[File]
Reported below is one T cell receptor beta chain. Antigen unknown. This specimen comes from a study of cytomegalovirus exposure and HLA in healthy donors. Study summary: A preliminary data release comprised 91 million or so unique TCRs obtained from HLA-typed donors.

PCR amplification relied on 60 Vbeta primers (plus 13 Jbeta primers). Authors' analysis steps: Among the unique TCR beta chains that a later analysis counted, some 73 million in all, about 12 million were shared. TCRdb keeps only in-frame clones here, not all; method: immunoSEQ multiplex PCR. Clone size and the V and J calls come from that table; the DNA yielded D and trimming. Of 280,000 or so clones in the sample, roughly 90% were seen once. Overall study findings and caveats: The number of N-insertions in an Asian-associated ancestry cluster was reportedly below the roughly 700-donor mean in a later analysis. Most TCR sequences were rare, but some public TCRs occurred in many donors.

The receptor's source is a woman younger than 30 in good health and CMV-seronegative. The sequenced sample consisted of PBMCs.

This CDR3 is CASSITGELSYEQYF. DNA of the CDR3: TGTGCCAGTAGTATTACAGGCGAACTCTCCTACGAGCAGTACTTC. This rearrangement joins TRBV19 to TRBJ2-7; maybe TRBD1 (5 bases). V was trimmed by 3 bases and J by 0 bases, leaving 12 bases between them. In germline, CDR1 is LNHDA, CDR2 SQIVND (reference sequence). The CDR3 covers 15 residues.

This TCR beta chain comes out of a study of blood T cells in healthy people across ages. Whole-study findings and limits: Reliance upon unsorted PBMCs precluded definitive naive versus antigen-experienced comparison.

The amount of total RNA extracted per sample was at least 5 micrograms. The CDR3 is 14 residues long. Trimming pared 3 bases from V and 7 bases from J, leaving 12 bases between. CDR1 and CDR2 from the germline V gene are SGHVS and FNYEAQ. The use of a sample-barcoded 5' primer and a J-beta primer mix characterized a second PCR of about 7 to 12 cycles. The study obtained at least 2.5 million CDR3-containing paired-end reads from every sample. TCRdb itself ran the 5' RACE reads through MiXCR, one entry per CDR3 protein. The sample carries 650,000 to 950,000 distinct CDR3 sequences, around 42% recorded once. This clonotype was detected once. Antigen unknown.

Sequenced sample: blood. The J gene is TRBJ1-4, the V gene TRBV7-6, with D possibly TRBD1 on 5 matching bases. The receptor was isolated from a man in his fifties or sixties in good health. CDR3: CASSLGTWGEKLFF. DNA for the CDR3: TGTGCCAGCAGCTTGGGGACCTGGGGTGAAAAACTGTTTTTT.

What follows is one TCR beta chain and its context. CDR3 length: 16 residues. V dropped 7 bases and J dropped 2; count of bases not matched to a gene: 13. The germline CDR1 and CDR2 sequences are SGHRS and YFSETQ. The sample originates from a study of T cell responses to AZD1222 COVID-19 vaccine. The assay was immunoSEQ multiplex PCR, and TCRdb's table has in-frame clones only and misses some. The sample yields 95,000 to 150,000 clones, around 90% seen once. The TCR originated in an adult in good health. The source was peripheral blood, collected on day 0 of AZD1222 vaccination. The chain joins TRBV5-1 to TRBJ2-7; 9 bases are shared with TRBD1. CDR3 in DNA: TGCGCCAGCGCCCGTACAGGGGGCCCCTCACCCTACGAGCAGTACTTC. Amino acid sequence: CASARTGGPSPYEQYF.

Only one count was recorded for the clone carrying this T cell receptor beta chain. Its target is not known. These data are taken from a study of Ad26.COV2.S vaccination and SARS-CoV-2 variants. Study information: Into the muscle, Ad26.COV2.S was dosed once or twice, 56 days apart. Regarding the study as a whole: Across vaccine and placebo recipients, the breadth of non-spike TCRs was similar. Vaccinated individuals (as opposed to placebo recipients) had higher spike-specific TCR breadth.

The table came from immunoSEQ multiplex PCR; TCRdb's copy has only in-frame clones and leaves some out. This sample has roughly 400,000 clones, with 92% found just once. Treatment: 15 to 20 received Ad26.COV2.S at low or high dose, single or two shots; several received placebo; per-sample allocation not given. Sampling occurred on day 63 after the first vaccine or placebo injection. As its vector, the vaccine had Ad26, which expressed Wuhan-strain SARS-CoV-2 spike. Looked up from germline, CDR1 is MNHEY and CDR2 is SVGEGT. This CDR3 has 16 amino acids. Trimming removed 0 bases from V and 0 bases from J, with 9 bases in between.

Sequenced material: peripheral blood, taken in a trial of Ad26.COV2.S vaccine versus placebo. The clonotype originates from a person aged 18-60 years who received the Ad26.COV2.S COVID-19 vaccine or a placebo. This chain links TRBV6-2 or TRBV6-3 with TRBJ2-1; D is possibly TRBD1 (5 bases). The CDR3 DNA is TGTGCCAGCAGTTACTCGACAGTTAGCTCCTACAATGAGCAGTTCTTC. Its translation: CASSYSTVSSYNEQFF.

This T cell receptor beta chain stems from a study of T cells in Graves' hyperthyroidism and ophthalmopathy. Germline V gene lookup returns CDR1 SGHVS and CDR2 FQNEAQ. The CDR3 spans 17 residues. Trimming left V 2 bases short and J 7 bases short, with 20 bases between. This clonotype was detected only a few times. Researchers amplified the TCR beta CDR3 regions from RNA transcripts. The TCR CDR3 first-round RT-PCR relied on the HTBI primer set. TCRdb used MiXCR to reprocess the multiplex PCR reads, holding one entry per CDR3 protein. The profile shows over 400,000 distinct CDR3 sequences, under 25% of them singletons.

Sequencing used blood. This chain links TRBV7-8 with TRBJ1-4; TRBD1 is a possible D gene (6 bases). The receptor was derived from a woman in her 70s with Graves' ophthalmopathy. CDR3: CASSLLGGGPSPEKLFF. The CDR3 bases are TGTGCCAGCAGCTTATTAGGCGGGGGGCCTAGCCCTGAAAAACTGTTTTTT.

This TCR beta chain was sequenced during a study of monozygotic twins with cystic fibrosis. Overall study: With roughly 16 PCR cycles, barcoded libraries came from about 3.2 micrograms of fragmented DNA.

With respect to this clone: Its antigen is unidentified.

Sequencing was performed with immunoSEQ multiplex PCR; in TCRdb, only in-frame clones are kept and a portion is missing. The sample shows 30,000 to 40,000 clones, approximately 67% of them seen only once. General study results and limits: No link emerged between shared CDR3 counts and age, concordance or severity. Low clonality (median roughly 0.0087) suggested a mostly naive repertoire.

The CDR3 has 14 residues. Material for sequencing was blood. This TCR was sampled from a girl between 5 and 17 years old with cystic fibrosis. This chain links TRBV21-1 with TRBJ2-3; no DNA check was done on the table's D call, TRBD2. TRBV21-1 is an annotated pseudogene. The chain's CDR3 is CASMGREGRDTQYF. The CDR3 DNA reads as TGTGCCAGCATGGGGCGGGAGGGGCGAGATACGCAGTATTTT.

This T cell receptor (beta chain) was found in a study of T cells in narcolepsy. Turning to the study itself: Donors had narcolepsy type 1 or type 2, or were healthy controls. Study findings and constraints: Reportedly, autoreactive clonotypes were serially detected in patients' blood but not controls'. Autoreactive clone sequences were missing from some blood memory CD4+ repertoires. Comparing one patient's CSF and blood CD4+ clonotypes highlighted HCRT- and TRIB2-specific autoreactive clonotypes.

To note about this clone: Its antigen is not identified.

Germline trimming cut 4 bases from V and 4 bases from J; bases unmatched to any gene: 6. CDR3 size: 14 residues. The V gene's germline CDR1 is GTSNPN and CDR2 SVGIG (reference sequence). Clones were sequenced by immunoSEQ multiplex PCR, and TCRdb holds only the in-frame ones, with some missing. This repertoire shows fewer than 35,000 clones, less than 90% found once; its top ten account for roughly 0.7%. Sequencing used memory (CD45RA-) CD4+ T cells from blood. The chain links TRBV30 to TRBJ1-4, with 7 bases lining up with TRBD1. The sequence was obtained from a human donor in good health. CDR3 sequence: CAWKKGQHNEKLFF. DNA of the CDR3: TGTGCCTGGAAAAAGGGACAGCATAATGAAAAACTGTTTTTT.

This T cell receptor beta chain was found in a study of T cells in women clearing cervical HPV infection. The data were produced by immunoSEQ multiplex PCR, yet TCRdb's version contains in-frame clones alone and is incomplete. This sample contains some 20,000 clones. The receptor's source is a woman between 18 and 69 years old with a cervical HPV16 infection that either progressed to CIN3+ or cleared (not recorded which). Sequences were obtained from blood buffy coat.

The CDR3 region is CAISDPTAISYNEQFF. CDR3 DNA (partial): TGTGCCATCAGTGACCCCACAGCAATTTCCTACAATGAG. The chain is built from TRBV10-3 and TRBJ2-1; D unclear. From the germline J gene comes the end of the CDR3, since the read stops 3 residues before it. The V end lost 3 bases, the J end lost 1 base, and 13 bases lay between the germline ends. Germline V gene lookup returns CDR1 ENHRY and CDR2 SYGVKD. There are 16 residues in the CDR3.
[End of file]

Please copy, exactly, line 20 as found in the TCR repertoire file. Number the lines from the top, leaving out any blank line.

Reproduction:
Germline trimming cut 4 bases from V and 4 bases from J; bases unmatched to any gene: 6. CDR3 size: 14 residues. The V gene's germline CDR1 is GTSNPN and CDR2 SVGIG (reference sequence). Clones were sequenced by immunoSEQ multiplex PCR, and TCRdb holds only the in-frame ones, with some missing. This repertoire shows fewer than 35,000 clones, less than 90% found once; its top ten account for roughly 0.7%. Sequencing used memory (CD45RA-) CD4+ T cells from blood. The chain links TRBV30 to TRBJ1-4, with 7 bases lining up with TRBD1. The sequence was obtained from a human donor in good health. CDR3 sequence: CAWKKGQHNEKLFF. DNA of the CDR3: TGTGCCTGGAAAAAGGGACAGCATAATGAAAAACTGTTTTTT.